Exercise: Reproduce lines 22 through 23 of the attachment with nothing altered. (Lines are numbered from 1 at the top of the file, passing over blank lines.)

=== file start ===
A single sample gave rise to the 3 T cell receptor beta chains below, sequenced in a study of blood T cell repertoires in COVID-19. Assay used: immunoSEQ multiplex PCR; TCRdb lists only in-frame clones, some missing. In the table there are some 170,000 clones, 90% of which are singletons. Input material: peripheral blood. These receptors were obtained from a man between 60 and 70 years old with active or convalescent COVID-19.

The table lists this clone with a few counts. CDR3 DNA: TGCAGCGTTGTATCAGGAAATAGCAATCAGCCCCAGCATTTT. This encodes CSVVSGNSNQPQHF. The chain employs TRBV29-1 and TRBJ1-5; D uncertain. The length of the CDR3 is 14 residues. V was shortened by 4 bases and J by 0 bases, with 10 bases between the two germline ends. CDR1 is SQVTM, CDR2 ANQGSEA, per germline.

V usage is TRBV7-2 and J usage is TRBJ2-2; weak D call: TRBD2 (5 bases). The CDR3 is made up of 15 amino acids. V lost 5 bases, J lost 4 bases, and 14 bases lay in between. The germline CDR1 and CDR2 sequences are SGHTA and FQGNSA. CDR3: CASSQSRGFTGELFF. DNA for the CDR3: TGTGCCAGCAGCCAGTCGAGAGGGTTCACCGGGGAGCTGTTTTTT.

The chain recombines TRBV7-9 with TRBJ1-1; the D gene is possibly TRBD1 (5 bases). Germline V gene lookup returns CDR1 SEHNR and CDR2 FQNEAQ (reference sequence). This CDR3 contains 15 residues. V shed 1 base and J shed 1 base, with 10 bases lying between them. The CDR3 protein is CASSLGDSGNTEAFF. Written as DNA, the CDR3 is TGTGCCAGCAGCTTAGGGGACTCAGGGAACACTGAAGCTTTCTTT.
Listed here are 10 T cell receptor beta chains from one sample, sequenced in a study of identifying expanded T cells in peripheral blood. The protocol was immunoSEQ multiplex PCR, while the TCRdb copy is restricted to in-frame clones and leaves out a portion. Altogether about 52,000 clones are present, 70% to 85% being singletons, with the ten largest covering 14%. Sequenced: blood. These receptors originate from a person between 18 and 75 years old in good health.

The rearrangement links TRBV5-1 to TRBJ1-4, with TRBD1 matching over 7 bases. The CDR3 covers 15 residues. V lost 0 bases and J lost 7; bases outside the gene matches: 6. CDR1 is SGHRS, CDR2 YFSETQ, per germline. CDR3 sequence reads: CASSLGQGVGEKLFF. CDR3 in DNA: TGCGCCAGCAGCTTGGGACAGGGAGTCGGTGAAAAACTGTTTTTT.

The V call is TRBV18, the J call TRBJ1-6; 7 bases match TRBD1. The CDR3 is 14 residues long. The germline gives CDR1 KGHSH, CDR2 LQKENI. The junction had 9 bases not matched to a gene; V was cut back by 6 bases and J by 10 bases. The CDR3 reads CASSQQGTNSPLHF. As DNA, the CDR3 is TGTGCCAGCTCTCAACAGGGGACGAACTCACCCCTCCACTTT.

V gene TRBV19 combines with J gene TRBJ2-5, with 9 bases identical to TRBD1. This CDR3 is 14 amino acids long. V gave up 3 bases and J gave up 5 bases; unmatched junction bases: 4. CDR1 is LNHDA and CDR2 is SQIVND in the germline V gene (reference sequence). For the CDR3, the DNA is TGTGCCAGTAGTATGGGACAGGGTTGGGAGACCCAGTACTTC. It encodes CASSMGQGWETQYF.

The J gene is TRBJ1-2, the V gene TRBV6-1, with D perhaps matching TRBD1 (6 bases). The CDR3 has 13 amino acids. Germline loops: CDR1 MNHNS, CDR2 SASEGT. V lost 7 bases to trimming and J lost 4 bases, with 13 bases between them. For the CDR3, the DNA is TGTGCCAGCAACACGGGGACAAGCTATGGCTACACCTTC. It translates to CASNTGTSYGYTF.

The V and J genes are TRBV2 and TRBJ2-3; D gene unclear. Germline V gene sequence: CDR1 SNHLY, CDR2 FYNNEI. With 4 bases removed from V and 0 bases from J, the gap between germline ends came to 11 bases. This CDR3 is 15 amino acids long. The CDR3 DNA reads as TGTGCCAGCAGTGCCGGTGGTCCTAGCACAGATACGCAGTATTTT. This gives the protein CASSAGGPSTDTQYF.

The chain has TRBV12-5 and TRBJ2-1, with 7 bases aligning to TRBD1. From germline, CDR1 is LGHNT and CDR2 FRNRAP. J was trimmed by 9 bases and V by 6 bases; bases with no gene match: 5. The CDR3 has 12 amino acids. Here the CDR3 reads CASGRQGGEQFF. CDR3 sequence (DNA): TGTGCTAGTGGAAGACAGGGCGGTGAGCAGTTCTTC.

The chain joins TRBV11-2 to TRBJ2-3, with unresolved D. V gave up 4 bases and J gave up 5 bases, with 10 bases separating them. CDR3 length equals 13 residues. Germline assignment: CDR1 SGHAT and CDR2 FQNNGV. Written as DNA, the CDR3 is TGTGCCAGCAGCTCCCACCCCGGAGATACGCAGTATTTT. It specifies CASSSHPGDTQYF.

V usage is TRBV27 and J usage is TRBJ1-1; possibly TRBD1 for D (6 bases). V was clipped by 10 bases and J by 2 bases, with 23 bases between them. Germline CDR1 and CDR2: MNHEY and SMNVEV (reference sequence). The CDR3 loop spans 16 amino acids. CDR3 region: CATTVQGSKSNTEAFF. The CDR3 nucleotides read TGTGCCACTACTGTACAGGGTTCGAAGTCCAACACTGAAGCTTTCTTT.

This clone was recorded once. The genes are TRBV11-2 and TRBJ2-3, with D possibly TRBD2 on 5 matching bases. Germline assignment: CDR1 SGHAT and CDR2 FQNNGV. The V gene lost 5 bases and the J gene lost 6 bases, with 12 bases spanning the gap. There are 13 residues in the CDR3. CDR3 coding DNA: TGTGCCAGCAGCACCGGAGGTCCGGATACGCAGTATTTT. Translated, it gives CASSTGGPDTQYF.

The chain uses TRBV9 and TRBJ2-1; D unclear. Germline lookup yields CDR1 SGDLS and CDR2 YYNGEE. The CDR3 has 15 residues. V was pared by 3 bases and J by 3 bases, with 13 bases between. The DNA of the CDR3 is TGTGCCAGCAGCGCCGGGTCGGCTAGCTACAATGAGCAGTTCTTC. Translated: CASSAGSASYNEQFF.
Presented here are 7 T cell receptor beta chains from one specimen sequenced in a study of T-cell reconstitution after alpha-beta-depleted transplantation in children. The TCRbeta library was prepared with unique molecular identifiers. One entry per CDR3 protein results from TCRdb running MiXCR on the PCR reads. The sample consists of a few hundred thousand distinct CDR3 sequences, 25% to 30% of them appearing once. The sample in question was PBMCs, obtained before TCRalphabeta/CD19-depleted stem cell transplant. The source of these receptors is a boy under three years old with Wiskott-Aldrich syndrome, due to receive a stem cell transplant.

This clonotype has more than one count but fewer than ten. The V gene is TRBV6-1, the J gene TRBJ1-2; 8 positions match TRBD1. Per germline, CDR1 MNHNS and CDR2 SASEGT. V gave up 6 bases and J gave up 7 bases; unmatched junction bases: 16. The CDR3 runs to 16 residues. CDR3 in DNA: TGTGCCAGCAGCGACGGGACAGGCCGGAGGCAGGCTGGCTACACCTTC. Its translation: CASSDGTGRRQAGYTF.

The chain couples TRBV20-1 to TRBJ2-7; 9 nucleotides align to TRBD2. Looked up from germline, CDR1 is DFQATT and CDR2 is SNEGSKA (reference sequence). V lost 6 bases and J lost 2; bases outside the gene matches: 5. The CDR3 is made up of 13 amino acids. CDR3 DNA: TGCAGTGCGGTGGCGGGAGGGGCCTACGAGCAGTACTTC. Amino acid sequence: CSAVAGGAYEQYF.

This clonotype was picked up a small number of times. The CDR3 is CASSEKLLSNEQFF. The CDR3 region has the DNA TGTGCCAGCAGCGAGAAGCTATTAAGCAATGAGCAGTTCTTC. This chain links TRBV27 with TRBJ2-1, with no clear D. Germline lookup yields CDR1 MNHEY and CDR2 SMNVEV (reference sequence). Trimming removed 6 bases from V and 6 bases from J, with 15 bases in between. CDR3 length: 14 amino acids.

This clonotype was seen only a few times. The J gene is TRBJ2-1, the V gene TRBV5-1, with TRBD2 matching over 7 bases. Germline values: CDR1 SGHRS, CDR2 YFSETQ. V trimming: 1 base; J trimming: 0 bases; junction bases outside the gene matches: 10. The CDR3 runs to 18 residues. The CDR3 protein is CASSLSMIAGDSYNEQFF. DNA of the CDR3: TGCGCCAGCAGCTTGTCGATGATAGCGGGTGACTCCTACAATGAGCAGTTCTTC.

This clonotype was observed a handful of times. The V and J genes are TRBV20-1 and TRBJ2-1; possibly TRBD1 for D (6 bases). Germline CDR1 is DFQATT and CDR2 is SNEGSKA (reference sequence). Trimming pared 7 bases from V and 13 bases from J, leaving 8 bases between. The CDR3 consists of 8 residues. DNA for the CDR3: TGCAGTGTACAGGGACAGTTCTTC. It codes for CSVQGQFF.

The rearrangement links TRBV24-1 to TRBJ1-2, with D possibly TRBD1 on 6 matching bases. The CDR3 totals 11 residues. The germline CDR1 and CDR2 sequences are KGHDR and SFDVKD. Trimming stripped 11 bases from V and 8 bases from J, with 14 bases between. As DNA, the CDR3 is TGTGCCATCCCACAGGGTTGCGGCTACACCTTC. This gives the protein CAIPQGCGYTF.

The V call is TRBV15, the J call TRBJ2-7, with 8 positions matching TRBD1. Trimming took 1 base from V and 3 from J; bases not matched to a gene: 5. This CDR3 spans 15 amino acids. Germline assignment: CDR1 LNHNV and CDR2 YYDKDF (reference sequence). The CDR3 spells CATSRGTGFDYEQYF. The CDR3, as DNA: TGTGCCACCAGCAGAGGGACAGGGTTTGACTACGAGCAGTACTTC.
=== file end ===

The rearrangement links TRBV24-1 to TRBJ1-2, with D possibly TRBD1 on 6 matching bases. The CDR3 totals 11 residues. The germline CDR1 and CDR2 sequences are KGHDR and SFDVKD. Trimming stripped 11 bases from V and 8 bases from J, with 14 bases between. As DNA, the CDR3 is TGTGCCATCCCACAGGGTTGCGGCTACACCTTC. This gives the protein CAIPQGCGYTF.

The V call is TRBV15, the J call TRBJ2-7, with 8 positions matching TRBD1. Trimming took 1 base from V and 3 from J; bases not matched to a gene: 5. This CDR3 spans 15 amino acids. Germline assignment: CDR1 LNHNV and CDR2 YYDKDF (reference sequence). The CDR3 spells CATSRGTGFDYEQYF. The CDR3, as DNA: TGTGCCACCAGCAGAGGGACAGGGTTTGACTACGAGCAGTACTTC.